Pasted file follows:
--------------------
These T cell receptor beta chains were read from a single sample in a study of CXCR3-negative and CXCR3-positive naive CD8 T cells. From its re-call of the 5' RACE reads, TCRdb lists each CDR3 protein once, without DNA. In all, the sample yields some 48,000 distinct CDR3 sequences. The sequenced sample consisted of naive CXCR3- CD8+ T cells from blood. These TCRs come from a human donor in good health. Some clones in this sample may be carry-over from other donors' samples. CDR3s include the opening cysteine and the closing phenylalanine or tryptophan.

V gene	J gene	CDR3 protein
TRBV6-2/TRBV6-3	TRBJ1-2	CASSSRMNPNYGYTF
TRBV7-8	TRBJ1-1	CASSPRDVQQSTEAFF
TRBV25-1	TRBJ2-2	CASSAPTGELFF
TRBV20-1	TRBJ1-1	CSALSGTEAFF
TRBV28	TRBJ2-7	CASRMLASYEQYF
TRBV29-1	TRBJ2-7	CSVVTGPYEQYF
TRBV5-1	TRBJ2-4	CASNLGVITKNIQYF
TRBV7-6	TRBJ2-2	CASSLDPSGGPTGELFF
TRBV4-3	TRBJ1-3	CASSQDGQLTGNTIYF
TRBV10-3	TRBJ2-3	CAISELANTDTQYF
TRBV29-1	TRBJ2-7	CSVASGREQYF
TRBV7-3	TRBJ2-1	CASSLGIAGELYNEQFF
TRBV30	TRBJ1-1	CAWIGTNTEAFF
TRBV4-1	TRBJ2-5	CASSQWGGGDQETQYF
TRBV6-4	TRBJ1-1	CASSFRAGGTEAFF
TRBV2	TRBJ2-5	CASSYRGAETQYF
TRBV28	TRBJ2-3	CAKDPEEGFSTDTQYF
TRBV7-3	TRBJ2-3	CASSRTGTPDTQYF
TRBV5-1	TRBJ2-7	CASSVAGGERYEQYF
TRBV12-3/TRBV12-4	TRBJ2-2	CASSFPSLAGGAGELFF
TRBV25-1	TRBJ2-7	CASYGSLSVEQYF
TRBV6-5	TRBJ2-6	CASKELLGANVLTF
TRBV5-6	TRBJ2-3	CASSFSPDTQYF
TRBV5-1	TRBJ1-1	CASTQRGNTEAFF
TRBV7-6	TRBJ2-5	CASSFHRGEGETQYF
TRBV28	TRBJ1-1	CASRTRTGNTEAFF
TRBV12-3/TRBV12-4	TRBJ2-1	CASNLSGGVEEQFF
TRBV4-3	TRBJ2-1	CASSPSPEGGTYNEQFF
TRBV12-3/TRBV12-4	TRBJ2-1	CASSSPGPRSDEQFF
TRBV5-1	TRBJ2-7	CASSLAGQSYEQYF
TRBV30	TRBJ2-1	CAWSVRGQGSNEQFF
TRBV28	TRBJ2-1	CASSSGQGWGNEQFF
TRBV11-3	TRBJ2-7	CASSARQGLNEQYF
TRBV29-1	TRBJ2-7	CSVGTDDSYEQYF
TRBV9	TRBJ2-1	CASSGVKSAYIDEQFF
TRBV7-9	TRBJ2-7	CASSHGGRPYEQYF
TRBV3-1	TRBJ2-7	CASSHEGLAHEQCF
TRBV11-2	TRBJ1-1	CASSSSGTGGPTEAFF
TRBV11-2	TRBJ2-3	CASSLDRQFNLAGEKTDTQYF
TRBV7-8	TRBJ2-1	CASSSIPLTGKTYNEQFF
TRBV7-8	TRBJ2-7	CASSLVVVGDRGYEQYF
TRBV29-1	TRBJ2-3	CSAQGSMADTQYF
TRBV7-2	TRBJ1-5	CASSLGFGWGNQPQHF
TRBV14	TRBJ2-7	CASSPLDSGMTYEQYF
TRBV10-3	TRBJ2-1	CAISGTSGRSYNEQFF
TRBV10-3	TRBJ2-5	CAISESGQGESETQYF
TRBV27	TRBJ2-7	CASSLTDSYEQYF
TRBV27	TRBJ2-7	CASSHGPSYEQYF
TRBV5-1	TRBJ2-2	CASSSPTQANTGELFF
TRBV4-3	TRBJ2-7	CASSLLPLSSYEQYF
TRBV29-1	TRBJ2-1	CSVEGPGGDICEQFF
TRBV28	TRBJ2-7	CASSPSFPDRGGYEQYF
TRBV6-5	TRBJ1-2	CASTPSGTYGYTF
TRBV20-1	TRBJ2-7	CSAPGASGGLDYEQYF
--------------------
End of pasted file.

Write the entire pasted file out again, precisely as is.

These T cell receptor beta chains were read from a single sample in a study of CXCR3-negative and CXCR3-positive naive CD8 T cells. From its re-call of the 5' RACE reads, TCRdb lists each CDR3 protein once, without DNA. In all, the sample yields some 48,000 distinct CDR3 sequences. The sequenced sample consisted of naive CXCR3- CD8+ T cells from blood. These TCRs come from a human donor in good health. Some clones in this sample may be carry-over from other donors' samples. CDR3s include the opening cysteine and the closing phenylalanine or tryptophan.

V gene	J gene	CDR3 protein
TRBV6-2/TRBV6-3	TRBJ1-2	CASSSRMNPNYGYTF
TRBV7-8	TRBJ1-1	CASSPRDVQQSTEAFF
TRBV25-1	TRBJ2-2	CASSAPTGELFF
TRBV20-1	TRBJ1-1	CSALSGTEAFF
TRBV28	TRBJ2-7	CASRMLASYEQYF
TRBV29-1	TRBJ2-7	CSVVTGPYEQYF
TRBV5-1	TRBJ2-4	CASNLGVITKNIQYF
TRBV7-6	TRBJ2-2	CASSLDPSGGPTGELFF
TRBV4-3	TRBJ1-3	CASSQDGQLTGNTIYF
TRBV10-3	TRBJ2-3	CAISELANTDTQYF
TRBV29-1	TRBJ2-7	CSVASGREQYF
TRBV7-3	TRBJ2-1	CASSLGIAGELYNEQFF
TRBV30	TRBJ1-1	CAWIGTNTEAFF
TRBV4-1	TRBJ2-5	CASSQWGGGDQETQYF
TRBV6-4	TRBJ1-1	CASSFRAGGTEAFF
TRBV2	TRBJ2-5	CASSYRGAETQYF
TRBV28	TRBJ2-3	CAKDPEEGFSTDTQYF
TRBV7-3	TRBJ2-3	CASSRTGTPDTQYF
TRBV5-1	TRBJ2-7	CASSVAGGERYEQYF
TRBV12-3/TRBV12-4	TRBJ2-2	CASSFPSLAGGAGELFF
TRBV25-1	TRBJ2-7	CASYGSLSVEQYF
TRBV6-5	TRBJ2-6	CASKELLGANVLTF
TRBV5-6	TRBJ2-3	CASSFSPDTQYF
TRBV5-1	TRBJ1-1	CASTQRGNTEAFF
TRBV7-6	TRBJ2-5	CASSFHRGEGETQYF
TRBV28	TRBJ1-1	CASRTRTGNTEAFF
TRBV12-3/TRBV12-4	TRBJ2-1	CASNLSGGVEEQFF
TRBV4-3	TRBJ2-1	CASSPSPEGGTYNEQFF
TRBV12-3/TRBV12-4	TRBJ2-1	CASSSPGPRSDEQFF
TRBV5-1	TRBJ2-7	CASSLAGQSYEQYF
TRBV30	TRBJ2-1	CAWSVRGQGSNEQFF
TRBV28	TRBJ2-1	CASSSGQGWGNEQFF
TRBV11-3	TRBJ2-7	CASSARQGLNEQYF
TRBV29-1	TRBJ2-7	CSVGTDDSYEQYF
TRBV9	TRBJ2-1	CASSGVKSAYIDEQFF
TRBV7-9	TRBJ2-7	CASSHGGRPYEQYF
TRBV3-1	TRBJ2-7	CASSHEGLAHEQCF
TRBV11-2	TRBJ1-1	CASSSSGTGGPTEAFF
TRBV11-2	TRBJ2-3	CASSLDRQFNLAGEKTDTQYF
TRBV7-8	TRBJ2-1	CASSSIPLTGKTYNEQFF
TRBV7-8	TRBJ2-7	CASSLVVVGDRGYEQYF
TRBV29-1	TRBJ2-3	CSAQGSMADTQYF
TRBV7-2	TRBJ1-5	CASSLGFGWGNQPQHF
TRBV14	TRBJ2-7	CASSPLDSGMTYEQYF
TRBV10-3	TRBJ2-1	CAISGTSGRSYNEQFF
TRBV10-3	TRBJ2-5	CAISESGQGESETQYF
TRBV27	TRBJ2-7	CASSLTDSYEQYF
TRBV27	TRBJ2-7	CASSHGPSYEQYF
TRBV5-1	TRBJ2-2	CASSSPTQANTGELFF
TRBV4-3	TRBJ2-7	CASSLLPLSSYEQYF
TRBV29-1	TRBJ2-1	CSVEGPGGDICEQFF
TRBV28	TRBJ2-7	CASSPSFPDRGGYEQYF
TRBV6-5	TRBJ1-2	CASTPSGTYGYTF
TRBV20-1	TRBJ2-7	CSAPGASGGLDYEQYF